Despite firm commitments made by G20 countries to fight against protectionism, the tendency to impose trade-restricting measures remains strong around the world, fuelling continuing uncertainty in the global economy, the European Commission said last week in its annual report on anti-protectionist compliance.
In the 13 months covered by the Report on Potentially Trade-Restrictive Measures, G20 members and other key EU trading partners adopted a total of 170 new trade-unfriendly measures.
“I regret to see that many countries still consider protectionism a valid policy tool ... Protectionism damages global value chains; trade openness is what we need if we are to keep the recovery going, especially in times of global economic and political instability,” said Cecilia Malmström, the EU Trade Commissioner.
The number of measures applied at the border and quickly obstructing trade –already high last year – continued to rise, with Russia applying the highest number of individual measures affecting imports. The number of new exports restrictions has also risen, a trend seen as worrisome for the detrimental consequences such practices can have for global commodity markets and value chains.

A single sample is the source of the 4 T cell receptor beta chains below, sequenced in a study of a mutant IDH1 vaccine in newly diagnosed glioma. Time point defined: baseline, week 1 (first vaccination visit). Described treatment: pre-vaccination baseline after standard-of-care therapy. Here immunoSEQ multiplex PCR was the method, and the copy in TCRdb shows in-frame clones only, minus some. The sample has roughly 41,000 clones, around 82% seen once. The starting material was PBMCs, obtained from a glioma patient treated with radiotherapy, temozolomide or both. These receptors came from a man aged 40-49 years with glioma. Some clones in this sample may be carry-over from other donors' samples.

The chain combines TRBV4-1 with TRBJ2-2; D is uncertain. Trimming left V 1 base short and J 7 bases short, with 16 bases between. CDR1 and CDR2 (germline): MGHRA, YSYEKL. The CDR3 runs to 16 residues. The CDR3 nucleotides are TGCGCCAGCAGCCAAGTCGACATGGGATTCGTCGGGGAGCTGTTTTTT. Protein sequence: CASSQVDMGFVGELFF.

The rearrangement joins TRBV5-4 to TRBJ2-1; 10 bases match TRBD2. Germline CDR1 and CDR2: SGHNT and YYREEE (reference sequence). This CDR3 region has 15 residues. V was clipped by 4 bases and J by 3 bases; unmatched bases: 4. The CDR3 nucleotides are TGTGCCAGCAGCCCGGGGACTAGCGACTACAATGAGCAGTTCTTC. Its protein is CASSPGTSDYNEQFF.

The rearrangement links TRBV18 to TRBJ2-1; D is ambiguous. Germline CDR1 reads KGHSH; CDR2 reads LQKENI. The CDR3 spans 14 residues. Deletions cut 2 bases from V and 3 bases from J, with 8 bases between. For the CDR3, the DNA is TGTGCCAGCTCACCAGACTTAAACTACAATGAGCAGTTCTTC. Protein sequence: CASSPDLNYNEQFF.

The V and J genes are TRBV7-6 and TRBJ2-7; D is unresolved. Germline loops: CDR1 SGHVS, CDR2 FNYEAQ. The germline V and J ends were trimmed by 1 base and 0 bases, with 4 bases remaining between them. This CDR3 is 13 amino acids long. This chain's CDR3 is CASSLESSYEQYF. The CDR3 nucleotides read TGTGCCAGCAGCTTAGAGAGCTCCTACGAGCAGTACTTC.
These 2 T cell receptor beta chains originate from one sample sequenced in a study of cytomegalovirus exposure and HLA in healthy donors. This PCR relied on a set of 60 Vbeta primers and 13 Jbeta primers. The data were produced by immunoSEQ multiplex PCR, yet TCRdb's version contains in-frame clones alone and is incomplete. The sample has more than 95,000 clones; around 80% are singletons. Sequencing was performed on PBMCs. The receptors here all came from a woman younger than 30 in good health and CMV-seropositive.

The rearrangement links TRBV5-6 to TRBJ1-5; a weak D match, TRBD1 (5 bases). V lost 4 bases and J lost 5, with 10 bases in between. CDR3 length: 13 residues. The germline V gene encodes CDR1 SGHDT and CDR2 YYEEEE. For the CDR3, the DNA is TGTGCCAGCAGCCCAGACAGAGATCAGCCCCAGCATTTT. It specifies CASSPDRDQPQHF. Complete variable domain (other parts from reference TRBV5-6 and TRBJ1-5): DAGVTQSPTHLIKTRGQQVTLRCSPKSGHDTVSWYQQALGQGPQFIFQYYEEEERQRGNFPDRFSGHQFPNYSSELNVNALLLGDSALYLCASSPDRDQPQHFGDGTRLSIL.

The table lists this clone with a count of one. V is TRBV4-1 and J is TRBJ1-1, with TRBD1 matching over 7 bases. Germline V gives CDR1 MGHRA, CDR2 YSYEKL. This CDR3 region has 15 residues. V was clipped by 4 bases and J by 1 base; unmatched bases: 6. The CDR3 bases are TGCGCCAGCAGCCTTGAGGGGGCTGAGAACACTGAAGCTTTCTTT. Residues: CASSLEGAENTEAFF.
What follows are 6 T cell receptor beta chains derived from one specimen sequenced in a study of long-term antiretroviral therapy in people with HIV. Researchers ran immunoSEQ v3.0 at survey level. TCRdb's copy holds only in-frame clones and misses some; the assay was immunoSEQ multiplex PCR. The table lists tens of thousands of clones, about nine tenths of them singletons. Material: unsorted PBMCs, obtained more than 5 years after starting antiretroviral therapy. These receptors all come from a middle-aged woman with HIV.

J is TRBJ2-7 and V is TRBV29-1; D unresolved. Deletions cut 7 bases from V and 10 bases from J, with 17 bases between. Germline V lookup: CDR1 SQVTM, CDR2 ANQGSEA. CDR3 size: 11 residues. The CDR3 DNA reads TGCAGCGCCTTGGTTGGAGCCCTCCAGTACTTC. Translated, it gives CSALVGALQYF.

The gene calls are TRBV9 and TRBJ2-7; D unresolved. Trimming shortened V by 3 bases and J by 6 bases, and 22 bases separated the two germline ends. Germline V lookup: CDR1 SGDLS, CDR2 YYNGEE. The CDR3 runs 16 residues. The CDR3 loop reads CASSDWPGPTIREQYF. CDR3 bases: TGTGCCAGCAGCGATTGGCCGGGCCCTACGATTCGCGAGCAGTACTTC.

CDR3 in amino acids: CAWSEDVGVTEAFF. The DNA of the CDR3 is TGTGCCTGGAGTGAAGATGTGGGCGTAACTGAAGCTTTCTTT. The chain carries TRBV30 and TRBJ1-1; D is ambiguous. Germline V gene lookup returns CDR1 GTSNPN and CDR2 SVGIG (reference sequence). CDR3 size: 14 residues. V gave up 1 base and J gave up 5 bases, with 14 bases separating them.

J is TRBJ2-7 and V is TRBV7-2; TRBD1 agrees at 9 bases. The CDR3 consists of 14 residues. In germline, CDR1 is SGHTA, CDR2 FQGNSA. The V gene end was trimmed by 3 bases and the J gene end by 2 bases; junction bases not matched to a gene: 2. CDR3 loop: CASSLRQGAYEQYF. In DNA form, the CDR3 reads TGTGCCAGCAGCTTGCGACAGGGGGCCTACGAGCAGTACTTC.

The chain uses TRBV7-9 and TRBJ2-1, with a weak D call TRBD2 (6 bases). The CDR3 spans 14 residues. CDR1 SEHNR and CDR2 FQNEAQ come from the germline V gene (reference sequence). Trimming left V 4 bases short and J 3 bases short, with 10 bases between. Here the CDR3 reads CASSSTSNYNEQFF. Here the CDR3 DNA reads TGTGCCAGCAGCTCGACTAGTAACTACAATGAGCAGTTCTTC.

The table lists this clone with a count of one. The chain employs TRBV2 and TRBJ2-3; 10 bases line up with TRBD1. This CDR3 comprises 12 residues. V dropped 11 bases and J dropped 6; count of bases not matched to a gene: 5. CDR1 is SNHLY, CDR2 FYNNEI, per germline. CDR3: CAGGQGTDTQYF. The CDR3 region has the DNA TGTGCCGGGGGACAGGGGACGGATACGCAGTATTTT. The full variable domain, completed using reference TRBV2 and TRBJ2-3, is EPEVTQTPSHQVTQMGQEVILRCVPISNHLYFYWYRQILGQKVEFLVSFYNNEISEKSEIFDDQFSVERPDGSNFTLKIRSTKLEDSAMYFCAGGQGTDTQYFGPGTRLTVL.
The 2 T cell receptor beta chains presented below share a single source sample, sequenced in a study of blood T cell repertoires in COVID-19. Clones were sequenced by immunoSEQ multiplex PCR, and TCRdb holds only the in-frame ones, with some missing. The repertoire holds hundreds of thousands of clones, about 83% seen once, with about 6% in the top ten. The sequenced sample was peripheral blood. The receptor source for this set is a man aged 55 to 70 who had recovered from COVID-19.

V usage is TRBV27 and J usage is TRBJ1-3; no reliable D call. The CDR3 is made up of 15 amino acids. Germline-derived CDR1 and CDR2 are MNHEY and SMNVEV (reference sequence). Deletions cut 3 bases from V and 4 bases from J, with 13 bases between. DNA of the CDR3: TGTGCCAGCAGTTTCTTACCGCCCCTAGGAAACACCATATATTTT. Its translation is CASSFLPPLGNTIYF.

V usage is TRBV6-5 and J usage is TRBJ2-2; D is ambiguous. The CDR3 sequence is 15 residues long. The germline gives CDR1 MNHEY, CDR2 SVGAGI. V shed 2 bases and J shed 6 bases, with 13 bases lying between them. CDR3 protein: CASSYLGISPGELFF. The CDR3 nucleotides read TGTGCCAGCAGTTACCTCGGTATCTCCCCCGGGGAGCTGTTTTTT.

The report found that countries also resorted more frequently to discriminatory internal taxation, technical regulations or localization requirements to shield their markets from foreign competition. China introduced the highest number of such measures in the period covered.
Investors and service providers also continue to be affected by limitations in access to foreign markets. "The tendency to restrict participation of foreign companies in public tenders remains strong, in particular in the United States," the report says.